WASHINGTON—Traditional Chinese medicine says that the tooth is the strongest bone in the human body. But in the case of Gao Zhisheng, the renowned Chinese rights lawyer, even the strongest bone could not resist the immense pressure and punishment inflicted by the secret police of the Chinese Communist Party.
Gao had 28 good teeth when he entered prison five years ago—now, 12 are loose, 6 of which, the front teeth, can be easily pulled out by hand. They jangle in his mouth, and hurt. He now consumes painkillers throughout the day to dull the pain, according to his wife, Geng He, who spoke at the National Press Club on Sept. 9.
Gao Zhisheng was praised by the Ministry of Justice as one of China’s best lawyers over a decade ago, but his persistence in taking up sensitive political cases, including most prominently the systematic torture of practitioners of Falun Gong, made him a target of official persecution beginning in 2004.
He was released from five years of captivity on Aug. 7, but is devastated, physically and mentally, from the experience.
Now Geng He is pushing for the U.S. government to publicly raise the issue with Chinese authorities at the highest levels and ensure that her husband is able to reunite with the family.
“The situation will only change if top U.S. leaders speak out. But I’ve found that President Obama has never publicly expressed concern about Gao Zhisheng’s case,” Geng said.
His wife and two young children live in California, where they escaped to in 2009, fleeing China through Thailand.
Geng, with translator Sherry Zhang and lawyer Jared Genser, will be meeting with State Department, White House, and Congressional officials while in Washington, telling them about what has happened to Gao for the last five years, and asking them to help secure his release.
Five Years Darkness
Five years of solitary confinement in a small room with no sunlight, no human contact, and a diet of rice, water, and cabbage have destroyed Gao Zhisheng’s health.
He was put under round-the-clock surveillance, and the guards that monitored him were under strict instructions not to say a word.
“Having no access to the outside world, held in a dark cell without sunlight 365 days a year, 24/7, I don’t think any of us can begin to imagine the suffering,” said Jared Genser, who acts as a pro bono lawyer for Gao and Gao’s wife, Geng He.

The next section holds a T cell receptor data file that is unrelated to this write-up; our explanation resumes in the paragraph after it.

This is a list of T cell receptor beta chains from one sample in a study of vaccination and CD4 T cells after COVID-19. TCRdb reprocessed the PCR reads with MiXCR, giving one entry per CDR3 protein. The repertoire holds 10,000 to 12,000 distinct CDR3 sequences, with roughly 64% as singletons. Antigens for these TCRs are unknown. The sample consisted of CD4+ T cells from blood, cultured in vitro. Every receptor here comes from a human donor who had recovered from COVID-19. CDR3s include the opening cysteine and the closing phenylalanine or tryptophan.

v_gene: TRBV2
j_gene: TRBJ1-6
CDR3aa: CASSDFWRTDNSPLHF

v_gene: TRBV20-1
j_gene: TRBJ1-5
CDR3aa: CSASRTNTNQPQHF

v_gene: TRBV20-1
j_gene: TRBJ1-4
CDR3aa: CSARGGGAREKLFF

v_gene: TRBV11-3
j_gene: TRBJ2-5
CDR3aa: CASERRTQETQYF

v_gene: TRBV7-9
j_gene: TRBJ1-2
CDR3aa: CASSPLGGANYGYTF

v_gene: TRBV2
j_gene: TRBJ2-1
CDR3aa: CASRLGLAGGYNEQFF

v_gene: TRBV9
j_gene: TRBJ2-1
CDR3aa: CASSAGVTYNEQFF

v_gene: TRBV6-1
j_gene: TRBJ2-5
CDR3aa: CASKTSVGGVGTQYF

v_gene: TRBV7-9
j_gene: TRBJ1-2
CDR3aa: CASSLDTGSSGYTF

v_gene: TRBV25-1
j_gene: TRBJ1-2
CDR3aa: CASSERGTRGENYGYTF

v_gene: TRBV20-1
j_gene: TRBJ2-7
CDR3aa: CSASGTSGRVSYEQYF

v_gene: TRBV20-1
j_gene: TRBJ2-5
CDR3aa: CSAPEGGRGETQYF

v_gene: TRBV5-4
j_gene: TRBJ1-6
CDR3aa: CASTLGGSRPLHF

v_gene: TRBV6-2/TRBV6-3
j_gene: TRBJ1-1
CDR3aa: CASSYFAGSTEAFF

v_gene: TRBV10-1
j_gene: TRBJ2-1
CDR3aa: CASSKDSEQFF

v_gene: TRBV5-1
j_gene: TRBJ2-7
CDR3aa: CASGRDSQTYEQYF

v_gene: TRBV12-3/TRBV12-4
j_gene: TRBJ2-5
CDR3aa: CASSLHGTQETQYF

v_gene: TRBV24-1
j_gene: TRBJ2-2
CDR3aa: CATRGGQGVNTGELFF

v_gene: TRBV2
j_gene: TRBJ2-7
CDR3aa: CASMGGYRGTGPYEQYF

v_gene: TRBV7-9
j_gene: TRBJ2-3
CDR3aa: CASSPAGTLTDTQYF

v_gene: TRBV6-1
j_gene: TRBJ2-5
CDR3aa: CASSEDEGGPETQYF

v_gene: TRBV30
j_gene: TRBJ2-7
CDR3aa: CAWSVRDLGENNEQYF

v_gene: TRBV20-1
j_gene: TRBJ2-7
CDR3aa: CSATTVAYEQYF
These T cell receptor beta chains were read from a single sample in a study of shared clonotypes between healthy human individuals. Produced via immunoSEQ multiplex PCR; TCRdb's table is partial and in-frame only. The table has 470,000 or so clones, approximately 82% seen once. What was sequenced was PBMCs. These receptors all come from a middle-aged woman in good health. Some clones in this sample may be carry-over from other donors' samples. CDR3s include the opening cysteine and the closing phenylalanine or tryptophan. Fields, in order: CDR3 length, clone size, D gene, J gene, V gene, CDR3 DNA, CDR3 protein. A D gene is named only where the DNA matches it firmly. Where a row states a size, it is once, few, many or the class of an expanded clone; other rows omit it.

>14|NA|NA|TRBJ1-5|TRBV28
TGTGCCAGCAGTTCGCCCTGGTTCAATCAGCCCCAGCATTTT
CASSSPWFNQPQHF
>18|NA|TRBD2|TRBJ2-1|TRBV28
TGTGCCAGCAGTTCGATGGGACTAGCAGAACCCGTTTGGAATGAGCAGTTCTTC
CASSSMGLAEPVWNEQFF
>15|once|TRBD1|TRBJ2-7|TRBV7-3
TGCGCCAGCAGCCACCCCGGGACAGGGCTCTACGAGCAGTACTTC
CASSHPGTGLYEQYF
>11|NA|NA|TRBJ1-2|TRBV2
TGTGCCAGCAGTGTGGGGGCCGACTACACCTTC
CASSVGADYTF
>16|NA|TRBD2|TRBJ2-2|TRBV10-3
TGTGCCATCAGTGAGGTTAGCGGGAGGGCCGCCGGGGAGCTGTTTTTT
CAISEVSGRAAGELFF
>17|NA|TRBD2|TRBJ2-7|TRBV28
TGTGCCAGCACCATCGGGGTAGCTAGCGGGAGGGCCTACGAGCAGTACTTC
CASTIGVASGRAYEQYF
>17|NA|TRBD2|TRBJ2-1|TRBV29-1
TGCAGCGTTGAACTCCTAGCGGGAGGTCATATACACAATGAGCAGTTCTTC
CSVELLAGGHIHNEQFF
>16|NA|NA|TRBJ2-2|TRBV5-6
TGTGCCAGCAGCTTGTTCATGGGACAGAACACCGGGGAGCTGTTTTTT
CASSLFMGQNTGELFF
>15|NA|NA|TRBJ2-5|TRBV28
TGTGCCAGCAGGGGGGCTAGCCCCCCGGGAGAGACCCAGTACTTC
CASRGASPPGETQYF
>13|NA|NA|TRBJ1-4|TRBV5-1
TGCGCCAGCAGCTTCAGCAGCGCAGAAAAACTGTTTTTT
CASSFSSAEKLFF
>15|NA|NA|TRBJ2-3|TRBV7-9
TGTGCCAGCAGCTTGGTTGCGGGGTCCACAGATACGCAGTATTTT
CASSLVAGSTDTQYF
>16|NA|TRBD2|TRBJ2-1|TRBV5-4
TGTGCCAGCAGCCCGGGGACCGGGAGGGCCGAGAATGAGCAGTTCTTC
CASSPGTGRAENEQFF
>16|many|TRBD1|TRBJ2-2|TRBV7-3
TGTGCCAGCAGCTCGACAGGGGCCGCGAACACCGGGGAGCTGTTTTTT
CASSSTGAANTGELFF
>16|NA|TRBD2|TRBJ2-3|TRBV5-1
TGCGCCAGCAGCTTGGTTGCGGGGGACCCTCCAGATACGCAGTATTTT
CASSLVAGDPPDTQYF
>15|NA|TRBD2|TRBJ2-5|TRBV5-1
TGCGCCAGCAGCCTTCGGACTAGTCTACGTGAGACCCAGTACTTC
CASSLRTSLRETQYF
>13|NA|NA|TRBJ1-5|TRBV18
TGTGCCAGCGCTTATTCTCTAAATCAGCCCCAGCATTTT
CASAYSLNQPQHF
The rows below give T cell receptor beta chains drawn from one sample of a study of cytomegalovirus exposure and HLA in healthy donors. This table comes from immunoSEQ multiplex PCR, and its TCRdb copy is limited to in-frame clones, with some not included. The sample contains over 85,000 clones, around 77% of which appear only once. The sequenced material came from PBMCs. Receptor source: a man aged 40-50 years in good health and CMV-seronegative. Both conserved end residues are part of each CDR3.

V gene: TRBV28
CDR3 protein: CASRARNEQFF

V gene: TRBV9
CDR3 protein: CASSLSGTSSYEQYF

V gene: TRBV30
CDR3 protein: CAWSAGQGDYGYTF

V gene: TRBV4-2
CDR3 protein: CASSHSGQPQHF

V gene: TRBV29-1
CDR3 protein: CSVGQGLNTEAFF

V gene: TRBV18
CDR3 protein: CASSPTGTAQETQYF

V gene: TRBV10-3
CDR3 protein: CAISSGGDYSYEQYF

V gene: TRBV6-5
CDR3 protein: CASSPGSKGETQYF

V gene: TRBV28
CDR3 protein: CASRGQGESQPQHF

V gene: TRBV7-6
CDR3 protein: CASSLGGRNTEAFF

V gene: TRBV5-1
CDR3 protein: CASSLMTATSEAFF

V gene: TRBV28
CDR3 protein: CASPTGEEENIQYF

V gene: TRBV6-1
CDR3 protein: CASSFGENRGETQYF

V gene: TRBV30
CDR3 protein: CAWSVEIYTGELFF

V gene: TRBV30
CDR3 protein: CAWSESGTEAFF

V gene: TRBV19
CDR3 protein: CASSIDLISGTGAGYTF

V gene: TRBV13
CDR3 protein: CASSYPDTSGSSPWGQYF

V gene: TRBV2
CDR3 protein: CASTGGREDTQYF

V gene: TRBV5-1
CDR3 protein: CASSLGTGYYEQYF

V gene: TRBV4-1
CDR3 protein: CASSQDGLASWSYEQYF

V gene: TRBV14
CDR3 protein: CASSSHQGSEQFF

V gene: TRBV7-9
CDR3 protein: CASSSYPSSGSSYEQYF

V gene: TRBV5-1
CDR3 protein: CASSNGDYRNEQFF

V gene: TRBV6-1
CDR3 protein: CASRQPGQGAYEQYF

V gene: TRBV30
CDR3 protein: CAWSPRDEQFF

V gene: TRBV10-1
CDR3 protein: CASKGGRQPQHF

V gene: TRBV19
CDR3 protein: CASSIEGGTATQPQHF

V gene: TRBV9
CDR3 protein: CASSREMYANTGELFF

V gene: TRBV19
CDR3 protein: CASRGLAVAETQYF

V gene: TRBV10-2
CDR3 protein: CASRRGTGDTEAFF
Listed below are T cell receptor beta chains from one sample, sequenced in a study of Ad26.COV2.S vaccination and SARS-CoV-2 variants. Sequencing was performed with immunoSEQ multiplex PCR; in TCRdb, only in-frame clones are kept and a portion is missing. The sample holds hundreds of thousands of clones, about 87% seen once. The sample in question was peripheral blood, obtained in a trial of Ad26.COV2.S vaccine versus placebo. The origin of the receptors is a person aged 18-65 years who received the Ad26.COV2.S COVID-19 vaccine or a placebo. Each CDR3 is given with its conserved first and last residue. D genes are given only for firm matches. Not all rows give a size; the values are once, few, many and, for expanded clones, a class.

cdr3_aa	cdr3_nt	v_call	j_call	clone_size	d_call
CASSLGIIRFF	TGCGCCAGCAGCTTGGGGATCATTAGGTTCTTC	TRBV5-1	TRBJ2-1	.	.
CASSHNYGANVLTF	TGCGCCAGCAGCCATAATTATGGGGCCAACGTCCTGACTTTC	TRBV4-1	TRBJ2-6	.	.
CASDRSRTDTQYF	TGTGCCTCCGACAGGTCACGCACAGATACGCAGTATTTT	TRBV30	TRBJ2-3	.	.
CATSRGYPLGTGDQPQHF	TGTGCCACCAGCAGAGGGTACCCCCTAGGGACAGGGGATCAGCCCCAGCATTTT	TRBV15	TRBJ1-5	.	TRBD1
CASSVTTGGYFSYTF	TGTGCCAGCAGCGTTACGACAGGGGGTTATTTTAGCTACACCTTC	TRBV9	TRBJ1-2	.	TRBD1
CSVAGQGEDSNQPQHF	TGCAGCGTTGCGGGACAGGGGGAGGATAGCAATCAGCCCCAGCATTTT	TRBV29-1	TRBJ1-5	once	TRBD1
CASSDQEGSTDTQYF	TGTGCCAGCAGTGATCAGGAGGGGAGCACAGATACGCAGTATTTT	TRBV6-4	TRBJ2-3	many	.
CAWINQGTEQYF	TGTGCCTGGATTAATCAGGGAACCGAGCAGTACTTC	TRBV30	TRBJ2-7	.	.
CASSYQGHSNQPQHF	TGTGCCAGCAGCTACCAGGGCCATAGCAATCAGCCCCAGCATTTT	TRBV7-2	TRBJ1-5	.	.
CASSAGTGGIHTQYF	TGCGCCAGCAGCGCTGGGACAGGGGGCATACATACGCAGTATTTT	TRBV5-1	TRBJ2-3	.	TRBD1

Gao also lost around 50 pounds while he was in detention.
Perhaps the most well-known account of Gao’s torture took place in July of 2007, when he was kidnapped by security officials and tortured for around 50 days, including by having his genitals pierced by toothpicks, and burning cigarettes held near his eyes.
But Geng said that she recently found that from April 2010 to December 2011—just before he was thrown in Shaya Prison for three years—Gao was detained in the basement of a secret military base, and tortured worse and more cruelly than in 2007, she said. The details of this episode are not yet known.
Another Chinese human rights hero was present at the press conference, Chen Guangcheng, the blind human rights lawyer who was successfully rescued from China in May 2012.
“I think that America and other countries definitely have enough power to resolve this issue,” Chen said in an interview with Epoch Times. “I hope activists in China also go to visit Gao Zhisheng, just like they came to visit me. That will expose the multi-faceted evilness of the Communist Party to the world.”
He also remarked: “The treatment of Gao Zhisheng is a classic, clear case, that shows to the world the evilness of the Chinese Communist Party.”
Genser, the lawyer, said that the U.S. government ought to take an interest in Gao’s case on basic humanitarian grounds, and out of a sense of responsibility for U.S. values, and because Gao’s wife is a political refugee in this country.
“My hope is that with greater and more intense public pressure, other governments, human rights groups, the media, will shine a bright light on what’s happened to Gao… and enable the family suffering to come to an end.”
“The United States has a unique responsibility to Gao and his family to help enable a humanitarian reunification,” Genser said.
Sophie Richardson, the China director at Human Rights Watch, said that the abuse of Gao reflects wider issues about the rule of law in China that are in the interest of the United States to seek to resolve or reform.
“We see that the work of people like Gao Zhisheng is fundamentally consistent with what the United States says it wants in terms of change inside China, to make for a strong bilateral relationship.”